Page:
Student Loses RFID Tracking Badge Lawsuit

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Jeffrey Johnson is a legal writer with a focus on personal injury. He has worked on personal injury and sovereign immunity litigation in addition to experience in family, estate, and criminal law. He earned a J.D. from the University of Baltimore and has worked in legal offices and non-profits in Maryland, Texas, and North Carolina. He has also earned an MFA in screenwriting from Chapman Univer...

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UPDATED: Jan 10, 2013

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Some public grade schools around the country have begun requiring students wear a radio frequency identification (RFID) chip in ID badges around their necks while on campus. The idea is not just to keep track of students’ whereabouts, but to actually secure more school funding. Funding for public schools depends on how many students are in attendance on a daily basis. Students not in their homeroom seats when the bell rings will not be counted and the school will therefore not receive funding for them. But if it can be shown that the missing student is somewhere on campus even if they are not present for roll call, they will be accounted for when funding is administered.

But one Texas high school student doesn’t see it this way and feels that being forced to wear a RFID violates her religion. Several news outlets report that 15-year-old Andrea Hernandez and her family view the badge as a “Mark of the Beast,” and wearing it would be to disobey their God. The young student has not only refused to sport the ID, but has sued the school district in an effort to reverse the suspension she was given for refusing to wear the smart card, and to dismiss her from having to wear it.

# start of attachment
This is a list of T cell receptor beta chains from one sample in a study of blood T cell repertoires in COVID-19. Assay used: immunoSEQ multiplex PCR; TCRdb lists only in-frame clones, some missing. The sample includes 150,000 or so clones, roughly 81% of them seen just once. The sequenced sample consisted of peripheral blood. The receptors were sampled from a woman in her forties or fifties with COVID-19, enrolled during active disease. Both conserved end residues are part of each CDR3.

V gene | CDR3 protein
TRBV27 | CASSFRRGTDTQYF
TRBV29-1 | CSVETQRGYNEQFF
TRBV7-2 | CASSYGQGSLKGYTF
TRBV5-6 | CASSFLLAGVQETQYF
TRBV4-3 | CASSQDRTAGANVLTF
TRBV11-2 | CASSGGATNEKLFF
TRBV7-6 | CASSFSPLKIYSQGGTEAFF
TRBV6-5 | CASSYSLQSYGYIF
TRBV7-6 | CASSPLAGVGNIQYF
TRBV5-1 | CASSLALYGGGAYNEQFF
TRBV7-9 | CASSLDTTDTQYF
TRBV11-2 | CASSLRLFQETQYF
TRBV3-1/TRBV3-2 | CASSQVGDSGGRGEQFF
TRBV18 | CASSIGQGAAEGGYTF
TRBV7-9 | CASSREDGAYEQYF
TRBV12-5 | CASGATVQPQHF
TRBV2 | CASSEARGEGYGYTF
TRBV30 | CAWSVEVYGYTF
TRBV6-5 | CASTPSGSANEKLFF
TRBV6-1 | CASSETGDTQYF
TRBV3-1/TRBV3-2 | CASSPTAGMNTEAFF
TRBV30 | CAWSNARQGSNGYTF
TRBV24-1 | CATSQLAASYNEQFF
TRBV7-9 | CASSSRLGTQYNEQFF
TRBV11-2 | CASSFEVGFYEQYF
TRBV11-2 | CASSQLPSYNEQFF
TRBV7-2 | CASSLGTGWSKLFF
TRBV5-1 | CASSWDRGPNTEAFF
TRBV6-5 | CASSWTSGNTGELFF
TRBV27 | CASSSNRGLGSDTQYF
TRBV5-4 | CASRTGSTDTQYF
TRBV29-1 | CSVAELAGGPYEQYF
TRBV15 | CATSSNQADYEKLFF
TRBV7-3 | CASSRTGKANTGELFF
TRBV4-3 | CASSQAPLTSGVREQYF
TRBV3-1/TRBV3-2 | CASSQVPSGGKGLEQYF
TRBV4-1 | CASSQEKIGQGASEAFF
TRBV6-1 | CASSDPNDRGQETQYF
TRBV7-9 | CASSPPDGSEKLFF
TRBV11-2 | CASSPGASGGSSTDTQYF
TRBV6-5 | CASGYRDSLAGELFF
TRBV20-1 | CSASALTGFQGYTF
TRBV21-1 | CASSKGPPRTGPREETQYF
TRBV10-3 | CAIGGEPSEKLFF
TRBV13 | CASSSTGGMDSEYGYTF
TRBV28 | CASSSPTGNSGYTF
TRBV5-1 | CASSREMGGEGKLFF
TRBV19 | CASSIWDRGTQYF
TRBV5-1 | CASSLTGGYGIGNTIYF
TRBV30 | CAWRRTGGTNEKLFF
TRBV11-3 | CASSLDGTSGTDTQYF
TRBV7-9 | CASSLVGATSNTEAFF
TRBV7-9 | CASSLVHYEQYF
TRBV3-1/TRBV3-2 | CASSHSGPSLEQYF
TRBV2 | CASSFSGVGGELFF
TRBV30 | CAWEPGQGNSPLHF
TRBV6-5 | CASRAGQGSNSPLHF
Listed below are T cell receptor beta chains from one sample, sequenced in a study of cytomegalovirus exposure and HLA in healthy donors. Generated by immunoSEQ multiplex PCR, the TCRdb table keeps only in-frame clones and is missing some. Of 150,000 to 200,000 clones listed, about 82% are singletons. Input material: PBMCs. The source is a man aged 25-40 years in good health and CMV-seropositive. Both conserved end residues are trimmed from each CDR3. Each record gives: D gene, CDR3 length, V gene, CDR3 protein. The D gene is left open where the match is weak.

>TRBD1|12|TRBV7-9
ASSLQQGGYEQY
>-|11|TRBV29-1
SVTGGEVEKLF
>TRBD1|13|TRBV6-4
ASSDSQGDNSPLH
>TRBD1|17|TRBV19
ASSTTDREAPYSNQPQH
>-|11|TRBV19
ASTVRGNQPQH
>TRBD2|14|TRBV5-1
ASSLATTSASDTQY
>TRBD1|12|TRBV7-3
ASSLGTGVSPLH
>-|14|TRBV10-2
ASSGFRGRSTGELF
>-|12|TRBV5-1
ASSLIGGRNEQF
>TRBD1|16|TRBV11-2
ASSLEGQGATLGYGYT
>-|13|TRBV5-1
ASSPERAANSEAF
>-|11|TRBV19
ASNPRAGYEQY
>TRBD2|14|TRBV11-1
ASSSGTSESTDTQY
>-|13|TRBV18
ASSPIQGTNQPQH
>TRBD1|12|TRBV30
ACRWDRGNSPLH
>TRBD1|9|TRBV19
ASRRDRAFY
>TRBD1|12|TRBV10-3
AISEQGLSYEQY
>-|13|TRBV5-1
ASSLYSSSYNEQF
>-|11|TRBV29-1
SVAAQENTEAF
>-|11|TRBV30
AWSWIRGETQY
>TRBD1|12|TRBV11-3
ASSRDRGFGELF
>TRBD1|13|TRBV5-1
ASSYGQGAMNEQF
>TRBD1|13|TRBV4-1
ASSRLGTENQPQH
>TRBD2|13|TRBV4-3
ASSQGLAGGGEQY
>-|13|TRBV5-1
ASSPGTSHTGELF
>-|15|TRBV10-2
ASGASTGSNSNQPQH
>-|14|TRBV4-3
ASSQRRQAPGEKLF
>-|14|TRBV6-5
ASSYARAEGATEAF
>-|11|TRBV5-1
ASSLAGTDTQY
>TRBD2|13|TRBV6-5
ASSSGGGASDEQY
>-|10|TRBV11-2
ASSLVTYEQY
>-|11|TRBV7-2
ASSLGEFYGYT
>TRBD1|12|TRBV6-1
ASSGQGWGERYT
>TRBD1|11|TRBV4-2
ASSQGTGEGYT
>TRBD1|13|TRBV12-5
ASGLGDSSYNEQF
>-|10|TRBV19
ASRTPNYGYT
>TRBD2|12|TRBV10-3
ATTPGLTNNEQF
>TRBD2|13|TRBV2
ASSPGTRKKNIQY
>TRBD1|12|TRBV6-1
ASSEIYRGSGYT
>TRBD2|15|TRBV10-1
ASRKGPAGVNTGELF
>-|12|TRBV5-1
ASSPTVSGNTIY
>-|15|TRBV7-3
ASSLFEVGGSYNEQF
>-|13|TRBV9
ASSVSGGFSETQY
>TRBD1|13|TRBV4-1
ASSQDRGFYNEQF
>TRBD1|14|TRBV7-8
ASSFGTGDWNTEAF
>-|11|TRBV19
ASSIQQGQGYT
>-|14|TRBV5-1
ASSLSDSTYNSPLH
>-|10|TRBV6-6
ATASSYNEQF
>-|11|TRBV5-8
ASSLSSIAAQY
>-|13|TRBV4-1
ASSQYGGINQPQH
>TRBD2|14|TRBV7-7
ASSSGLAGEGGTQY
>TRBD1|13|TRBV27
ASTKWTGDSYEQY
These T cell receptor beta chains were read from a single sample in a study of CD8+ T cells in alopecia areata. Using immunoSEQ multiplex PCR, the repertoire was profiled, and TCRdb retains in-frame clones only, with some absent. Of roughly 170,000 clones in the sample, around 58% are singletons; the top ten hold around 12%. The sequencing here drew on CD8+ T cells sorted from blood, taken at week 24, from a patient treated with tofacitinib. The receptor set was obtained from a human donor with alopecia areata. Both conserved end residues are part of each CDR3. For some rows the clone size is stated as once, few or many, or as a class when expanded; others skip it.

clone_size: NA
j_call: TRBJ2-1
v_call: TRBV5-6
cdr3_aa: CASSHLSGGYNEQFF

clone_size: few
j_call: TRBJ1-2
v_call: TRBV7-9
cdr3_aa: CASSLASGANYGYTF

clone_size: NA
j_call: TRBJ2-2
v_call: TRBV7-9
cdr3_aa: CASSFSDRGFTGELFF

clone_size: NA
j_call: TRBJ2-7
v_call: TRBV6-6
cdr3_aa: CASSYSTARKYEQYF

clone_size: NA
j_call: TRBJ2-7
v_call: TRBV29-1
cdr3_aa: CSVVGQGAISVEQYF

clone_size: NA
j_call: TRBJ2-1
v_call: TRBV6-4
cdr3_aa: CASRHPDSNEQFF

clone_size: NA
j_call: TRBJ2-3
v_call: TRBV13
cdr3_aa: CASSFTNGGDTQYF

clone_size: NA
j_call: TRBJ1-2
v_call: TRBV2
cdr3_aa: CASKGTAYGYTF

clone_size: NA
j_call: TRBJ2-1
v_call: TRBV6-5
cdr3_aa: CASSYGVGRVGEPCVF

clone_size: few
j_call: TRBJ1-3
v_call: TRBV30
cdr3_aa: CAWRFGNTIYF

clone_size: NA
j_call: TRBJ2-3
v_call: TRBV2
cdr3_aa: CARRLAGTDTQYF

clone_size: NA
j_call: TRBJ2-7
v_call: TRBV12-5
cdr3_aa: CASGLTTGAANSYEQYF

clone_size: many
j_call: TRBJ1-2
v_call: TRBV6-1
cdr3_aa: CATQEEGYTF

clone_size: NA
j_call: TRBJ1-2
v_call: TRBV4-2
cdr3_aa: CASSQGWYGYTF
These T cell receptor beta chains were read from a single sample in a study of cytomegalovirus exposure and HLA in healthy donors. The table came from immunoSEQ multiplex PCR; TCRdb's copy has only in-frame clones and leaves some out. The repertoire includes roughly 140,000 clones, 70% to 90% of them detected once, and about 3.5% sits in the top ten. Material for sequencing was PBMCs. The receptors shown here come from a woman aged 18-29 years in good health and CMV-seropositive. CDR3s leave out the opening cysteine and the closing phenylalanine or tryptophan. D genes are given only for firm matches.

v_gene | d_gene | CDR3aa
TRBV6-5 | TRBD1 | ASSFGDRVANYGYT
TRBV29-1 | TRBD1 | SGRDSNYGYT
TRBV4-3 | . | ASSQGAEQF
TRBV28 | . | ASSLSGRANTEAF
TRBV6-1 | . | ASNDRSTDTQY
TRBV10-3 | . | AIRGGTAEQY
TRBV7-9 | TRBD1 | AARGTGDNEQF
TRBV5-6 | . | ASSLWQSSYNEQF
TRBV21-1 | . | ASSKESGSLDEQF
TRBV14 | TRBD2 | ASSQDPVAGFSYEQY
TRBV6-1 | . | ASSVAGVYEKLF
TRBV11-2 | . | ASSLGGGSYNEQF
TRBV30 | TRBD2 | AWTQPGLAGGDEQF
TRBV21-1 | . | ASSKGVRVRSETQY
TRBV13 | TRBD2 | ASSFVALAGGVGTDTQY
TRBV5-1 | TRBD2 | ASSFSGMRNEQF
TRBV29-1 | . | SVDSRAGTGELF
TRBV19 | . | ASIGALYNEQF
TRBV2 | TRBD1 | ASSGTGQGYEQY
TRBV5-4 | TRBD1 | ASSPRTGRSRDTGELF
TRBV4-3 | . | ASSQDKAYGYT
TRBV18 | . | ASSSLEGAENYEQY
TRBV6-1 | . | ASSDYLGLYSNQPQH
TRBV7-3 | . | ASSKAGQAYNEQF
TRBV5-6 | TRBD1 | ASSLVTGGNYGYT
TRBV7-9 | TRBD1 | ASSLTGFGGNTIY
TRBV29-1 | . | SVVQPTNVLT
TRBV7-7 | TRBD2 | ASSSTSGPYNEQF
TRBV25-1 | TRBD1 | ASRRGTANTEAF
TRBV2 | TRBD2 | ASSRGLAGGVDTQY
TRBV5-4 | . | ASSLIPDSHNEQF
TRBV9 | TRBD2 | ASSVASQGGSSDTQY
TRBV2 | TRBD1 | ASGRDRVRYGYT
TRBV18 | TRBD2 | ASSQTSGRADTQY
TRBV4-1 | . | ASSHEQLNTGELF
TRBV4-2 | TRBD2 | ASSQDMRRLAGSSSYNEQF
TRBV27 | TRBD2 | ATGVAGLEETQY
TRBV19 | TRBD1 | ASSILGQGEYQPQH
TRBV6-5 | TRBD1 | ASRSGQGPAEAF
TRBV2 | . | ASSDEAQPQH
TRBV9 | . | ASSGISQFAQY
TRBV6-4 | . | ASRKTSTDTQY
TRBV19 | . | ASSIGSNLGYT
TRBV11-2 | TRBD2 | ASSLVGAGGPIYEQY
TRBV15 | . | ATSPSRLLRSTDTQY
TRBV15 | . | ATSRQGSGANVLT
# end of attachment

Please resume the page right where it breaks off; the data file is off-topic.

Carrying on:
Each RFID badge is equipped with a barcode identifying the student’s Social Security number and their location on campus. After a judge temporarily lifted Hernandez’s suspension while deliberating, the school district agreed to remove the radio-frequency chip from Hernandez’s badge. But Hernandez’s lawyer says this is not good enough and that she should be exempt from having to where the ID card at all – RFID or not. The presiding judge concluded this week that there was no breach of the girl’s religious rights and that she must choose to wear it, or attend a different school that does not require that she wear the RFID.

Understanding the Judge’s Decision

In her legal pursuit, Hernandez was claiming that being forced to wear the RFID badge was forcing her to show support for the tracking program, of which she didn’t believe in; and that refusing her right to expression violates the First Amendment. US District Judge Orlando Garcia refused the injunction and dismissed this argument on grounds that the “student ID badge is not expressive conduct under the First Amendment,” the judge said according to this report. The court found that to wear the badge did not mean a student was representing a particular message or religious affiliation.

Children on public grade school campuses are generally required to follow established rules, some of which may seem to violate some constitutional rights. But in reality, it comes down to the fact that children are in the hands of school authorities when on campus and they must abide by the rules (generally for their own safety and the safety of other students), or be subject to consequences, within reason. For example, the Fourth Amendment, which prevents unreasonable or unlawful search and seizure demands that the police have a warrant to enter a home without permission; but school officers or law enforcement have the right to open and seize any materials from a student’s locker without their permission. This is because the locker, and technically everything in it, is school property and only the school’s permission is required.

Generally speaking, public schools have discretion over how students must dress and behave within the confines of the school campus. Many middle and high schools have policies forbidding the use of cell phones on campus or have dress codes or rules against wearing certain garments. If one student is exempted from following a policy (unless for reasons of legitimate disability or religious standard) it would undermine the action of the entire school or district. Such is the case of Hernandez and the RFID badge – Judge Garcia ruled that the student’s reasoning for refusing to abide were not sufficient enough in regards to her religion to make her an exception to the rule.

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